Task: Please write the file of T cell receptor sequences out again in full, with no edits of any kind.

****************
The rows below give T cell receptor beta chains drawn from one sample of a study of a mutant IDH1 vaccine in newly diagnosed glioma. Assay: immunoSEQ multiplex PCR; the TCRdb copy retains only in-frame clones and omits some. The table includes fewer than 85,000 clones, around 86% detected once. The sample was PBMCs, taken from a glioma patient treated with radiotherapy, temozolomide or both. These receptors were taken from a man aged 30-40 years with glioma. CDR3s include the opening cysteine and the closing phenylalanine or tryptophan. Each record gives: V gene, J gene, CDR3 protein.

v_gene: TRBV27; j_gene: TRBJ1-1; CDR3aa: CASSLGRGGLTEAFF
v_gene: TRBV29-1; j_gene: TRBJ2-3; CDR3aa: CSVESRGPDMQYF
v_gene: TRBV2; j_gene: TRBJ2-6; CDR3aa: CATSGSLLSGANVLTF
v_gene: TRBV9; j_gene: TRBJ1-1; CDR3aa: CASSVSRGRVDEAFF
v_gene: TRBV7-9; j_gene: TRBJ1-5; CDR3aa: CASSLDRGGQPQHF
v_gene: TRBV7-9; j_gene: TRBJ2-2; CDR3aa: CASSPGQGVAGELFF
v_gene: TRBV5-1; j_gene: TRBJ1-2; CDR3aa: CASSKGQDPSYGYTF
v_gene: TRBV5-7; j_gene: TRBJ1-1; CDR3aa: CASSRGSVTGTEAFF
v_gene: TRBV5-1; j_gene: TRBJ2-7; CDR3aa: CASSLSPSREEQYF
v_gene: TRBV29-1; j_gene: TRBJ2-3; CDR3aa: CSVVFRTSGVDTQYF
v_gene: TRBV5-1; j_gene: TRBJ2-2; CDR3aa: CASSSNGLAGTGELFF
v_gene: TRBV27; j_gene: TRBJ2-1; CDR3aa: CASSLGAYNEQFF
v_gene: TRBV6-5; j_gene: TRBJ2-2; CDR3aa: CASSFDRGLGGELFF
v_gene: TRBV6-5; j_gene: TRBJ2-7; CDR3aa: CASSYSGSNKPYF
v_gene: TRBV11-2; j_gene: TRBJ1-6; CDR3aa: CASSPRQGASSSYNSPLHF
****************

The rows below give T cell receptor beta chains drawn from one sample of a study of a mutant IDH1 vaccine in newly diagnosed glioma. Assay: immunoSEQ multiplex PCR; the TCRdb copy retains only in-frame clones and omits some. The table includes fewer than 85,000 clones, around 86% detected once. The sample was PBMCs, taken from a glioma patient treated with radiotherapy, temozolomide or both. These receptors were taken from a man aged 30-40 years with glioma. CDR3s include the opening cysteine and the closing phenylalanine or tryptophan. Each record gives: V gene, J gene, CDR3 protein.

v_gene: TRBV27; j_gene: TRBJ1-1; CDR3aa: CASSLGRGGLTEAFF
v_gene: TRBV29-1; j_gene: TRBJ2-3; CDR3aa: CSVESRGPDMQYF
v_gene: TRBV2; j_gene: TRBJ2-6; CDR3aa: CATSGSLLSGANVLTF
v_gene: TRBV9; j_gene: TRBJ1-1; CDR3aa: CASSVSRGRVDEAFF
v_gene: TRBV7-9; j_gene: TRBJ1-5; CDR3aa: CASSLDRGGQPQHF
v_gene: TRBV7-9; j_gene: TRBJ2-2; CDR3aa: CASSPGQGVAGELFF
v_gene: TRBV5-1; j_gene: TRBJ1-2; CDR3aa: CASSKGQDPSYGYTF
v_gene: TRBV5-7; j_gene: TRBJ1-1; CDR3aa: CASSRGSVTGTEAFF
v_gene: TRBV5-1; j_gene: TRBJ2-7; CDR3aa: CASSLSPSREEQYF
v_gene: TRBV29-1; j_gene: TRBJ2-3; CDR3aa: CSVVFRTSGVDTQYF
v_gene: TRBV5-1; j_gene: TRBJ2-2; CDR3aa: CASSSNGLAGTGELFF
v_gene: TRBV27; j_gene: TRBJ2-1; CDR3aa: CASSLGAYNEQFF
v_gene: TRBV6-5; j_gene: TRBJ2-2; CDR3aa: CASSFDRGLGGELFF
v_gene: TRBV6-5; j_gene: TRBJ2-7; CDR3aa: CASSYSGSNKPYF
v_gene: TRBV11-2; j_gene: TRBJ1-6; CDR3aa: CASSPRQGASSSYNSPLHF